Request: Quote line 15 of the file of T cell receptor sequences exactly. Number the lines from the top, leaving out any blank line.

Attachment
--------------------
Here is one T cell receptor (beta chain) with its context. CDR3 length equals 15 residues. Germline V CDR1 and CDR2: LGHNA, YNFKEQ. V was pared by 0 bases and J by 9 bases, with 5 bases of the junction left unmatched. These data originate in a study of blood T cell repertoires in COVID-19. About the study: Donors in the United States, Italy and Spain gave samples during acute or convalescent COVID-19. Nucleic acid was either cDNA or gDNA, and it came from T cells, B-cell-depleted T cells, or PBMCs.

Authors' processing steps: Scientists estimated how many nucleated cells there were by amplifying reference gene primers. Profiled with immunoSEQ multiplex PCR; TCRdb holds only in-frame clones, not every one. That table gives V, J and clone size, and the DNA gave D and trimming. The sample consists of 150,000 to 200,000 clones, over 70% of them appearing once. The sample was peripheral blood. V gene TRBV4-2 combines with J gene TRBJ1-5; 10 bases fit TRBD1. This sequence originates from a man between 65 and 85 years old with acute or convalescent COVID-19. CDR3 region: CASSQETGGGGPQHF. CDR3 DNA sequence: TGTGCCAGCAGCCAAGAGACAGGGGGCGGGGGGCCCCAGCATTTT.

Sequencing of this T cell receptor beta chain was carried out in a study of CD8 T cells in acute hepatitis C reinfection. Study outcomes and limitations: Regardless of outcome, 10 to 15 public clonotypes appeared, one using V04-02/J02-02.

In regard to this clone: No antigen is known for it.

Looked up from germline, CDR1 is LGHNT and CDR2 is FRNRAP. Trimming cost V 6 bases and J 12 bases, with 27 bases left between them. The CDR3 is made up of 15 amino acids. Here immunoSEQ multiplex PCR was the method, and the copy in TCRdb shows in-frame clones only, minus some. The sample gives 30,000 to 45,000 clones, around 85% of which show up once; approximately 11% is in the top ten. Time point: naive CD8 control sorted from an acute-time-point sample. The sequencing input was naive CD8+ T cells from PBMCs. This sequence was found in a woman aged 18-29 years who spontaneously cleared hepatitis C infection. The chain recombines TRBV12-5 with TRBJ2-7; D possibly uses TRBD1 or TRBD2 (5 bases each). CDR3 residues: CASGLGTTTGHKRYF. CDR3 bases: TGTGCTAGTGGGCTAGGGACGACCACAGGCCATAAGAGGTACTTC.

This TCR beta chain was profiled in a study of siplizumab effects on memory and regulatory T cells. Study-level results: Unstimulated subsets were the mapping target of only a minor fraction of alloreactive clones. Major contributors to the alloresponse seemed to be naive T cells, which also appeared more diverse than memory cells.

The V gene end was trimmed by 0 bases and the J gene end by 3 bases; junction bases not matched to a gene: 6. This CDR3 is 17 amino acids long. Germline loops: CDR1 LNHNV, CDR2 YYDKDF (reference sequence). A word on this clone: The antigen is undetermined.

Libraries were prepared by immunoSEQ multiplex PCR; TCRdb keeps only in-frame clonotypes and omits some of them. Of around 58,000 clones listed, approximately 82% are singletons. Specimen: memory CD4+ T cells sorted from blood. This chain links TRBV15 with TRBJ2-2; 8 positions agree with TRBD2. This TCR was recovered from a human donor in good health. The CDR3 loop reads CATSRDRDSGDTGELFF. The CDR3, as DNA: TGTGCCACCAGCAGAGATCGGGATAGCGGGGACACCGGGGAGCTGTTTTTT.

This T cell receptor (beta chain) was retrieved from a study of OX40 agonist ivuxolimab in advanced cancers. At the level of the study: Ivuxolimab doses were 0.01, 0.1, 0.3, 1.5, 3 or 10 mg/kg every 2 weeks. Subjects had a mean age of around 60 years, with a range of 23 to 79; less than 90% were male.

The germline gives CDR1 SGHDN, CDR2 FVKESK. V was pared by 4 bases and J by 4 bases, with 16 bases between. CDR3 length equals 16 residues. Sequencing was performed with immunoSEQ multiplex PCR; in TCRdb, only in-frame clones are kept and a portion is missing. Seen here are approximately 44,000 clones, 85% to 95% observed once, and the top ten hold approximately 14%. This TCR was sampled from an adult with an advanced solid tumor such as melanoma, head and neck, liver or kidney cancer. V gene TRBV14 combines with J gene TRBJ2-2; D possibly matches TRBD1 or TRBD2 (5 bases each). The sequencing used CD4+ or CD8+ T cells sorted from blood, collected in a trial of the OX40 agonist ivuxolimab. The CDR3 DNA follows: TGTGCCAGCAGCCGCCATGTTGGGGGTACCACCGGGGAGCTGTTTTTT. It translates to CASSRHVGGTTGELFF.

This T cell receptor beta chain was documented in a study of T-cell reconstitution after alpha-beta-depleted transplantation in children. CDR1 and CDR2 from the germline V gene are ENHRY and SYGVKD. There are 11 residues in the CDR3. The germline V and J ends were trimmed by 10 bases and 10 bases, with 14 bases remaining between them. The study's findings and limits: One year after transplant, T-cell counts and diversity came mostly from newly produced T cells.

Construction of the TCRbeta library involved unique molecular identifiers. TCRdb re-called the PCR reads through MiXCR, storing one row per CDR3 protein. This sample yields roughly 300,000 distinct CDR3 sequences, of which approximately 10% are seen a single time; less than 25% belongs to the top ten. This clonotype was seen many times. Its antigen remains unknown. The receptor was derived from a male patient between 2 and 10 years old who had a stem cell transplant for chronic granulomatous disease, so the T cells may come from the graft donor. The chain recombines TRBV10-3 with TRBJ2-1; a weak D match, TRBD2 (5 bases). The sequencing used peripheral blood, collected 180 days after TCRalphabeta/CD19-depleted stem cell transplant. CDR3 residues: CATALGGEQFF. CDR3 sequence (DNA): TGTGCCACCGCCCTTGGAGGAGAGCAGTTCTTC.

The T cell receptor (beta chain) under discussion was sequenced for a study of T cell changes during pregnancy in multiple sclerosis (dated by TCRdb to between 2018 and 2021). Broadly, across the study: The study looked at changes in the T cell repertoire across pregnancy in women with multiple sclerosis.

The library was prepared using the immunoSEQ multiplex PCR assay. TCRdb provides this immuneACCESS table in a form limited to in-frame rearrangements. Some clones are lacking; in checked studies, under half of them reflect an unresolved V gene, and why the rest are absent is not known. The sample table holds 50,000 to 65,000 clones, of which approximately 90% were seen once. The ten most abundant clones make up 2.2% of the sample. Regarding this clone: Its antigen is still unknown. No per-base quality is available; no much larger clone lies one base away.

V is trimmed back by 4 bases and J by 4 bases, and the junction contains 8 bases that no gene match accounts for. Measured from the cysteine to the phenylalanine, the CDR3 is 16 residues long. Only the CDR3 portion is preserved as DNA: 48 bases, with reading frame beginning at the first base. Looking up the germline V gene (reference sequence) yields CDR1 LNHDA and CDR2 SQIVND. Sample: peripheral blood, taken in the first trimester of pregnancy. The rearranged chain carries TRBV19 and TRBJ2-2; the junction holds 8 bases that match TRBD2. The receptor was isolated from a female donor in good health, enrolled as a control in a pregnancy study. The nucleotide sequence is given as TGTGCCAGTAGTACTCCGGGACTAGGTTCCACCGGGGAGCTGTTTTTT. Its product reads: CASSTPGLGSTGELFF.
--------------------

V is trimmed back by 4 bases and J by 4 bases, and the junction contains 8 bases that no gene match accounts for. Measured from the cysteine to the phenylalanine, the CDR3 is 16 residues long. Only the CDR3 portion is preserved as DNA: 48 bases, with reading frame beginning at the first base. Looking up the germline V gene (reference sequence) yields CDR1 LNHDA and CDR2 SQIVND. Sample: peripheral blood, taken in the first trimester of pregnancy. The rearranged chain carries TRBV19 and TRBJ2-2; the junction holds 8 bases that match TRBD2. The receptor was isolated from a female donor in good health, enrolled as a control in a pregnancy study. The nucleotide sequence is given as TGTGCCAGTAGTACTCCGGGACTAGGTTCCACCGGGGAGCTGTTTTTT. Its product reads: CASSTPGLGSTGELFF.